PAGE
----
Now that you know your customer acquisition cost, it’s time to calculate your customer lifetime value (CLTV). CLTV is the average amount of money a customer is expected to bring to your business throughout their lifetime as a paying customer. This metric is crucial because it helps determine if spending on customer acquisition is worth the long-term value those customers will bring to your business.
To calculate CLTV, you must know your average purchase value (APV) The APV is the average amount a customer spends on a single purchase. At the same time, APF (average purchase frequency) is the average number of purchases a customer makes in a given period e.g., per month or year. Multiply APV by APF to get your CLTV.
For example, if your APV is $50 and your APF is 2 purchases per month, your CLTV would be $100 per month or $1200 per year. It means that, on average, a customer is expected to bring $1200 in revenue to your business over a year.
Now, compare your CLTV to your customer acquisition cost. Suppose your CLTV is higher than your customer acquisition cost. In that case, it means that the long-term value of a customer exceeds the cost of acquiring that customer, and your business is likely to be profitable. However, if your customer acquisition cost is higher than your CLTV then it may indicate that you need to reevaluate your marketing strategies or find ways to increase the value and loyalty of your customers.
Customer Retention Rates
Finally, let’s talk about customer retention rates. Customer retention rate is the percentage of customers who continue to purchase from your business over a certain period, usually a year. A high customer retention rate indicates that your customers are loyal and satisfied with your products or services and will likely make repeat purchases.
To calculate your customer retention rate, subtract the number of new customers acquired during a period from the total number of customers at the beginning of that period. Then, divide the result by the total number of customers at the beginning of the period, and multiply by 100 to get the percentage.
For example, if you had 100 customers at the beginning of the year, acquired 50 new customers, and ended the year with 120 customers, your customer retention rate would be (120-50)/100 * 100 = 70%. This means that 70% of your customers remained loyal from the beginning of the year and made repeat purchases.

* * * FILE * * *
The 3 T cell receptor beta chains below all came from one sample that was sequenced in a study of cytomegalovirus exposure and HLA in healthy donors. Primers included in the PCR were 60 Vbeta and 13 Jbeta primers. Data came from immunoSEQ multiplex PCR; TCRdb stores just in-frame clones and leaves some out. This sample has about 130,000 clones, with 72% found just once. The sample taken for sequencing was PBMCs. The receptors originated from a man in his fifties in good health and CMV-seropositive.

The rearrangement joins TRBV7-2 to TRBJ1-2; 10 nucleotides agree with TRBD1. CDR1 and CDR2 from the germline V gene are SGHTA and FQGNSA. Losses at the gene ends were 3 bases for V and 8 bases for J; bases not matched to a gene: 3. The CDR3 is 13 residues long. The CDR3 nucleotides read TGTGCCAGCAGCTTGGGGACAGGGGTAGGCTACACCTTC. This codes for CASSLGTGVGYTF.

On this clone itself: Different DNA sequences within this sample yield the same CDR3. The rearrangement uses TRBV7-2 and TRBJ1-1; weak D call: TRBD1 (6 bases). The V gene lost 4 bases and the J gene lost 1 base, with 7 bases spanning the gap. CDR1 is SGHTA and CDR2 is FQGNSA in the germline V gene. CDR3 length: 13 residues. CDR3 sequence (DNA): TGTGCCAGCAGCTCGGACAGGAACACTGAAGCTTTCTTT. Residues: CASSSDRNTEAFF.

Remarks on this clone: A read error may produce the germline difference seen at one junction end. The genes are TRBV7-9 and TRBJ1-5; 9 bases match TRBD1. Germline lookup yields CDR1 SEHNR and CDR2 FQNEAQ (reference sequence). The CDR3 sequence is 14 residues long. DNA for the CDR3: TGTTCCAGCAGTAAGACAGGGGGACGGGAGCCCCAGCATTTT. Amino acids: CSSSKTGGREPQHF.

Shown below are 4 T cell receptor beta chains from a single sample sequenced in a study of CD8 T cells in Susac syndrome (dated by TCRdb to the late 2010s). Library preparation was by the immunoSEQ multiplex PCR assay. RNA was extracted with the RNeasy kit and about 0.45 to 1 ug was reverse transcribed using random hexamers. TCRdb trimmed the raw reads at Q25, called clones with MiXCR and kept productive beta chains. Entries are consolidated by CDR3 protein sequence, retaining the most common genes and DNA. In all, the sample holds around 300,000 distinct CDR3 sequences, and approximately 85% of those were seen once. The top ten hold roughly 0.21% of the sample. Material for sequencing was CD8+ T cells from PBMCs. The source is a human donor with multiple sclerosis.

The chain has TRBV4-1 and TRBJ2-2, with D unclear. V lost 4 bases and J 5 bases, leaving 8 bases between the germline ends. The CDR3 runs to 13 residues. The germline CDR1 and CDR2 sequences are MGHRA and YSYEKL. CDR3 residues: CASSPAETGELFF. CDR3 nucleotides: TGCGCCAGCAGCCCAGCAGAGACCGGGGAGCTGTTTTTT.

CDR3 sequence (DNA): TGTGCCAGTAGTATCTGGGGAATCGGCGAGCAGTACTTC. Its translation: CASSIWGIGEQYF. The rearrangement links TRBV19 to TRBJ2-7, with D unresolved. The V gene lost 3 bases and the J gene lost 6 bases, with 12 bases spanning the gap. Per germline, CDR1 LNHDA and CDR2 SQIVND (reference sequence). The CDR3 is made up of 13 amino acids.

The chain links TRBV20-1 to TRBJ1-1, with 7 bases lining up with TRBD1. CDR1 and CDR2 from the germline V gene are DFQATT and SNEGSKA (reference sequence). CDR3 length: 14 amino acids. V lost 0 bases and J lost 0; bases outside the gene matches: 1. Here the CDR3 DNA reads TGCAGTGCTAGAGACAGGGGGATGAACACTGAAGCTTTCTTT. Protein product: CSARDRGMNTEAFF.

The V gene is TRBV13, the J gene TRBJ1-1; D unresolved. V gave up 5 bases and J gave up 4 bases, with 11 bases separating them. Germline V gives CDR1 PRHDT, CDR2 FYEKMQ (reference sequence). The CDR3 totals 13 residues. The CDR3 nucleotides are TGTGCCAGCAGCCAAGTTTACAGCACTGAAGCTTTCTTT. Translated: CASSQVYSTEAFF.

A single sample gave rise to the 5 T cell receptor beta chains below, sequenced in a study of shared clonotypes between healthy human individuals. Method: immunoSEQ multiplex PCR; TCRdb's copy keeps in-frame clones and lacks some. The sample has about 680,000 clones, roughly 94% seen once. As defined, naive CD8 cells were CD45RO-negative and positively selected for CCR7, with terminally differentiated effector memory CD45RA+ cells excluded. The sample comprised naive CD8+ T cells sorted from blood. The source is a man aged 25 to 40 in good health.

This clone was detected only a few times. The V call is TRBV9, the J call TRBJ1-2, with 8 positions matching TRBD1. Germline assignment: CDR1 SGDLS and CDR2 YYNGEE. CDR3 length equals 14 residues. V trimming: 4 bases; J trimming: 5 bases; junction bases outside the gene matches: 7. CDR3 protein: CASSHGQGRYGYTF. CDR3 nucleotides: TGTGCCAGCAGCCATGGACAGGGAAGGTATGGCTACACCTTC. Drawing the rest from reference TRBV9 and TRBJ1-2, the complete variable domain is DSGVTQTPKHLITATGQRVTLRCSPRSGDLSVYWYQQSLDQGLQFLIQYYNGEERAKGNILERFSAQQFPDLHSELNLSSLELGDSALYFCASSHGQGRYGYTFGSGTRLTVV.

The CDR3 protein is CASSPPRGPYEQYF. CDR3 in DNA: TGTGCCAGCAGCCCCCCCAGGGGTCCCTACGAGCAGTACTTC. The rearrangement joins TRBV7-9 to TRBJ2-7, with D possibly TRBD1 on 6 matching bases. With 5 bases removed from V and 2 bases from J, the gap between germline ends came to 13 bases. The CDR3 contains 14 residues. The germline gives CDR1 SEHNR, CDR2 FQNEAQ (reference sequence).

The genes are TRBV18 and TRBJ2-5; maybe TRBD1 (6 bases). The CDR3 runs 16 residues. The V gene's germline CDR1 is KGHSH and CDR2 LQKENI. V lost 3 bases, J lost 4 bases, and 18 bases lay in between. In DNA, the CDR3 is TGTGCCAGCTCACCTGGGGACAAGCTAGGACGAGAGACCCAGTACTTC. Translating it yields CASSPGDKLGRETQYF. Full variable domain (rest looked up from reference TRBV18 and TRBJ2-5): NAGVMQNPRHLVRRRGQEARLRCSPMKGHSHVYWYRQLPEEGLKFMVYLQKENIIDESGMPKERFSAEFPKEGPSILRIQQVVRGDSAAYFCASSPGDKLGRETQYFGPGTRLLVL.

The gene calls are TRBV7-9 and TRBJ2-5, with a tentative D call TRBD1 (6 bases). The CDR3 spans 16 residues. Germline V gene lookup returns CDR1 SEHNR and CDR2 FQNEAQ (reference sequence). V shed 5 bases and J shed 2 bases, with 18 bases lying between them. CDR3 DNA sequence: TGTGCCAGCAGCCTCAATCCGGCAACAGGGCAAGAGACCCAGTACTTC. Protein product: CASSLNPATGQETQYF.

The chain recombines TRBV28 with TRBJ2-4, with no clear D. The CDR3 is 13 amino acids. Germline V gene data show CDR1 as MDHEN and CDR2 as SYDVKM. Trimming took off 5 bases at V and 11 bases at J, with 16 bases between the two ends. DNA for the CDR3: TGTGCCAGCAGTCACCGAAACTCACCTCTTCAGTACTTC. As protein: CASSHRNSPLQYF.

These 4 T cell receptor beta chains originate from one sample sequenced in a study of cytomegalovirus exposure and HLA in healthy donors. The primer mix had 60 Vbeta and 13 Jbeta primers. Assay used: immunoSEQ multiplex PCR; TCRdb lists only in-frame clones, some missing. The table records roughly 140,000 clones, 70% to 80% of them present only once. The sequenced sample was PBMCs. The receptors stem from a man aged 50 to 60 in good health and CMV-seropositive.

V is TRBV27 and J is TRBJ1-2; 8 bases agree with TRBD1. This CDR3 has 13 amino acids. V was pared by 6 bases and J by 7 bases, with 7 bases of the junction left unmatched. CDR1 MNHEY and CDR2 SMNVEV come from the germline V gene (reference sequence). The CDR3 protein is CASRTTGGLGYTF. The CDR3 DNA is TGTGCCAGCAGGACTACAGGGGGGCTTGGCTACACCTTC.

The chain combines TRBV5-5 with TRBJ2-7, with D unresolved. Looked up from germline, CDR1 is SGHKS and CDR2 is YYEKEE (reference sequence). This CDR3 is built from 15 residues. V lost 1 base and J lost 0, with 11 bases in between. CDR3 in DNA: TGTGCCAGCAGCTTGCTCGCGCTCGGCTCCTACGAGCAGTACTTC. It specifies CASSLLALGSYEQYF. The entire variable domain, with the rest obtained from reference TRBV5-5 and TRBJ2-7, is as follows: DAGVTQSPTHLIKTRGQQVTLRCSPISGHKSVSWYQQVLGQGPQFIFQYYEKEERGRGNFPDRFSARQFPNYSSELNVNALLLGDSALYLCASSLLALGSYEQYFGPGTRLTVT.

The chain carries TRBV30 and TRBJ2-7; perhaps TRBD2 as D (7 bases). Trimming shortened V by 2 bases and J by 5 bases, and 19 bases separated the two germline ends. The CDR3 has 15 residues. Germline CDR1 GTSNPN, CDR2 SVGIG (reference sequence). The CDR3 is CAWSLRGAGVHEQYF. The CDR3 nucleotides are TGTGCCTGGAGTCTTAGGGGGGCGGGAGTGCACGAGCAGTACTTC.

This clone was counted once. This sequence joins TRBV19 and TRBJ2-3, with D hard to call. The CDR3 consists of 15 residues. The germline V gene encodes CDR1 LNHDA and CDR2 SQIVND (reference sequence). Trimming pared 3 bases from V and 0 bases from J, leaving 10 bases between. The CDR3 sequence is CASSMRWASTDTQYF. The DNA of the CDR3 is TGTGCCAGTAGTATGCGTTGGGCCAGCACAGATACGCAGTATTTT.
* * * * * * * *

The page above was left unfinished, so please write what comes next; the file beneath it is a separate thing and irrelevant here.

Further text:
A high customer retention rate is important because it indicates that your customers are not only making repeat purchases but also referring your business to others and becoming brand advocates. It can significantly reduce customer acquisition costs, as loyal customers are likelier to make larger purchases and recommend your business to others, resulting in higher CLTV and overall profitability.
In conclusion, understanding and analyzing your e-commerce and marketing analytics is crucial for the success of your online business.
By monitoring metrics such as returning visitors, time on site, pages per visit, bounce rate, conversion rate, page load time, customer acquisition cost, customer lifetime value, and customer retention rate, you can gain valuable insights into the performance of your business, make data-driven decisions, and optimize your marketing strategies for growth and profitability.
Remember, every business is unique, and what may be considered a good or bad metric for your industry or product may vary. It’s important to regularly monitor and analyze your analytics, experiment with different strategies, and continuously optimize your marketing efforts to meet your business’s specific needs and goals.
With the right tools and knowledge, you can leverage your analytics data to make informed decisions, drive more sales, and achieve long-term success in the competitive world of e-commerce.